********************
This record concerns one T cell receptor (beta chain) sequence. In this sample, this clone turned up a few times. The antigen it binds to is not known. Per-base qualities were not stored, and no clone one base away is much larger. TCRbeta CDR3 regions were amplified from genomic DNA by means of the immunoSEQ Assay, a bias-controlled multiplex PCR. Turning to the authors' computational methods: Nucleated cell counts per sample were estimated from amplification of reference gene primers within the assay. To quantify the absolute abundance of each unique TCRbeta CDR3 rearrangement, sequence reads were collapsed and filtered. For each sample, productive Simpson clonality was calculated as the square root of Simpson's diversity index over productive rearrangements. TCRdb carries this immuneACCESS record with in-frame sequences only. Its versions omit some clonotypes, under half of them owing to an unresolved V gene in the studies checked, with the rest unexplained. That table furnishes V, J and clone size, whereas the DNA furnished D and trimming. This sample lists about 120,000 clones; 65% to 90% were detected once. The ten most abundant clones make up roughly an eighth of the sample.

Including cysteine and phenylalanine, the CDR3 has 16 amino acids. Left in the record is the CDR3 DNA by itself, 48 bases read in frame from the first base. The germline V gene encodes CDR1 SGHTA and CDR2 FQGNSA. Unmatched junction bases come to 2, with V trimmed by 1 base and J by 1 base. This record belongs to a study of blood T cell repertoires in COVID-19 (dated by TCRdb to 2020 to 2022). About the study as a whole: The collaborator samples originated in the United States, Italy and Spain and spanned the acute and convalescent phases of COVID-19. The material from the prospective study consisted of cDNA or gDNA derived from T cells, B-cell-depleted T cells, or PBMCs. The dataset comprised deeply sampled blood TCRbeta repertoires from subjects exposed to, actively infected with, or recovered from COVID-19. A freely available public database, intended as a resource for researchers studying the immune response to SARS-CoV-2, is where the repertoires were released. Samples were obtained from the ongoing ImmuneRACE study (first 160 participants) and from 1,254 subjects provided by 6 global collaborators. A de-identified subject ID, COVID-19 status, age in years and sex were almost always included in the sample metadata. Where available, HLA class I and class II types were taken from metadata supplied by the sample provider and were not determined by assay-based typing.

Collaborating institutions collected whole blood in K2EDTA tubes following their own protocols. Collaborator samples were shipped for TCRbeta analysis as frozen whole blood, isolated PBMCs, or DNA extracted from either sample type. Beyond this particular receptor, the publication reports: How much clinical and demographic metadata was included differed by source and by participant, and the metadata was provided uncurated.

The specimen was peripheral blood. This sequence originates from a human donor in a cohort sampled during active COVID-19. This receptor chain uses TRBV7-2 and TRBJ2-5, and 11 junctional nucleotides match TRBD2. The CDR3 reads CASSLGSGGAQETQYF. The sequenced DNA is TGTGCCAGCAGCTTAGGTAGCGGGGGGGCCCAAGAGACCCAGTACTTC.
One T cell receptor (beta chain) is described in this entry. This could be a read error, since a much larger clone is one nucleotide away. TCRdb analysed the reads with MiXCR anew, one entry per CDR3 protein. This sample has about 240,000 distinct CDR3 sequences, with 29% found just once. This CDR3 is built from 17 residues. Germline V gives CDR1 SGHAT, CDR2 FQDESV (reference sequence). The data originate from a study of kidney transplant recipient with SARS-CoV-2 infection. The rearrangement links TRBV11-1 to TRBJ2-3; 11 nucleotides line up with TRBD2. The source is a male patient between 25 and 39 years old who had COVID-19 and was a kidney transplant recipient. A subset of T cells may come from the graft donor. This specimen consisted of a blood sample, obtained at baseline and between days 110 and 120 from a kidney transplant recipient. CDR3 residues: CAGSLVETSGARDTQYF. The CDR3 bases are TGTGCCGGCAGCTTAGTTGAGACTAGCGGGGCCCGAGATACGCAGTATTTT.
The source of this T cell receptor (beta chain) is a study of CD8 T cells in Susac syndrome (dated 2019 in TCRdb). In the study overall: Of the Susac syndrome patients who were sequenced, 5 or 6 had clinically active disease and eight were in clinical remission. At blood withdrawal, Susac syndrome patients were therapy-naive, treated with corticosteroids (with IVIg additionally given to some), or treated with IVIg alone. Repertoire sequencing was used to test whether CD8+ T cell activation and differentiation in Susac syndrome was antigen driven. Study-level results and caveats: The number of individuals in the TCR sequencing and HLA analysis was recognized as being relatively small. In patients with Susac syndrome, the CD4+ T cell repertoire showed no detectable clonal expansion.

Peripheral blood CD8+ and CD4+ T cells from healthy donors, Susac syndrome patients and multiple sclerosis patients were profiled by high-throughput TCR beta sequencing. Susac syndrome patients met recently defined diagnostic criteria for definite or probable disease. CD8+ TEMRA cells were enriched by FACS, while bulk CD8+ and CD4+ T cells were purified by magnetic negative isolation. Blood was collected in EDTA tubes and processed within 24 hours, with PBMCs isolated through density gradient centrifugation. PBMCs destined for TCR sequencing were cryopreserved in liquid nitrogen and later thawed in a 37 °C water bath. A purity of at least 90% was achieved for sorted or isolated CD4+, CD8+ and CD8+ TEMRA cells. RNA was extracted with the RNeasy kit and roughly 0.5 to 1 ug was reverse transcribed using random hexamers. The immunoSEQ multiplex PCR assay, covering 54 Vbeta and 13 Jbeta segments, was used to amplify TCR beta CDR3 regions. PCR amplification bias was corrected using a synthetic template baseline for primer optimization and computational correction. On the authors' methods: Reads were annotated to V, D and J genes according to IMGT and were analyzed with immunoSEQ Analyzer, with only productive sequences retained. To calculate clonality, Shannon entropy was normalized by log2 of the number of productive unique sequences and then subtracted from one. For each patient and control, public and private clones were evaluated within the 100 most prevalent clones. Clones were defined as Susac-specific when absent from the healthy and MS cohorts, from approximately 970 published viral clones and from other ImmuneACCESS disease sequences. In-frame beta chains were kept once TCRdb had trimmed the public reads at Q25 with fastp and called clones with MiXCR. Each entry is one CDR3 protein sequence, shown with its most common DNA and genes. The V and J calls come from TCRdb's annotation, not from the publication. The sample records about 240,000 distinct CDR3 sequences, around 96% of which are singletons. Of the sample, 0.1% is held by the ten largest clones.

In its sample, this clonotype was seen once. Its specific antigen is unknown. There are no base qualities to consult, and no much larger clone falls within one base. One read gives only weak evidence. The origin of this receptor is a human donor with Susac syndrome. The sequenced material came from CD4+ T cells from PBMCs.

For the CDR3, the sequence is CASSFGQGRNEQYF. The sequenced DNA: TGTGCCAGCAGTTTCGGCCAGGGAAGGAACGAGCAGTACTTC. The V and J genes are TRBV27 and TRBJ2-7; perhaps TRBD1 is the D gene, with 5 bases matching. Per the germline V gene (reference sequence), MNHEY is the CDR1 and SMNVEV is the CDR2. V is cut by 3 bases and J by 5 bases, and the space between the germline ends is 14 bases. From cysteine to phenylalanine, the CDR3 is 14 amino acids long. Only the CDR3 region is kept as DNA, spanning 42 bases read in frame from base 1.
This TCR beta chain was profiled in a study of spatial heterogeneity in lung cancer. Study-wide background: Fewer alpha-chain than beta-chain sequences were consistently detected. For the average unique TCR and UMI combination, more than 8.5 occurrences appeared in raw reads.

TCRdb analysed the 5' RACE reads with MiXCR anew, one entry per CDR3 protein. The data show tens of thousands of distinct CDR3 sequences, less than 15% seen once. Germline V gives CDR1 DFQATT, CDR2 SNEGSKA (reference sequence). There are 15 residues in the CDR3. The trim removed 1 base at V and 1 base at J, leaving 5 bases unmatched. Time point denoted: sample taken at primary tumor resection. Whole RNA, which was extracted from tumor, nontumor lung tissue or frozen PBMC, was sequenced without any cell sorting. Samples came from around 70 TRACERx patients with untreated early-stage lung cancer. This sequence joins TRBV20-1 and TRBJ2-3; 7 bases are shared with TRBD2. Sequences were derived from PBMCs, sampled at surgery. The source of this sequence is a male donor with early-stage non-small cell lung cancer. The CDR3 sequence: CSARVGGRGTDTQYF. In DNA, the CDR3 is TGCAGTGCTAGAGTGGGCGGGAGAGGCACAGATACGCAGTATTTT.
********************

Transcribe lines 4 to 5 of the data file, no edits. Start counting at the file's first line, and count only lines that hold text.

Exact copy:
The specimen was peripheral blood. This sequence originates from a human donor in a cohort sampled during active COVID-19. This receptor chain uses TRBV7-2 and TRBJ2-5, and 11 junctional nucleotides match TRBD2. The CDR3 reads CASSLGSGGAQETQYF. The sequenced DNA is TGTGCCAGCAGCTTAGGTAGCGGGGGGGCCCAAGAGACCCAGTACTTC.
One T cell receptor (beta chain) is described in this entry. This could be a read error, since a much larger clone is one nucleotide away. TCRdb analysed the reads with MiXCR anew, one entry per CDR3 protein. This sample has about 240,000 distinct CDR3 sequences, with 29% found just once. This CDR3 is built from 17 residues. Germline V gives CDR1 SGHAT, CDR2 FQDESV (reference sequence). The data originate from a study of kidney transplant recipient with SARS-CoV-2 infection. The rearrangement links TRBV11-1 to TRBJ2-3; 11 nucleotides line up with TRBD2. The source is a male patient between 25 and 39 years old who had COVID-19 and was a kidney transplant recipient. A subset of T cells may come from the graft donor. This specimen consisted of a blood sample, obtained at baseline and between days 110 and 120 from a kidney transplant recipient. CDR3 residues: CAGSLVETSGARDTQYF. The CDR3 bases are TGTGCCGGCAGCTTAGTTGAGACTAGCGGGGCCCGAGATACGCAGTATTTT.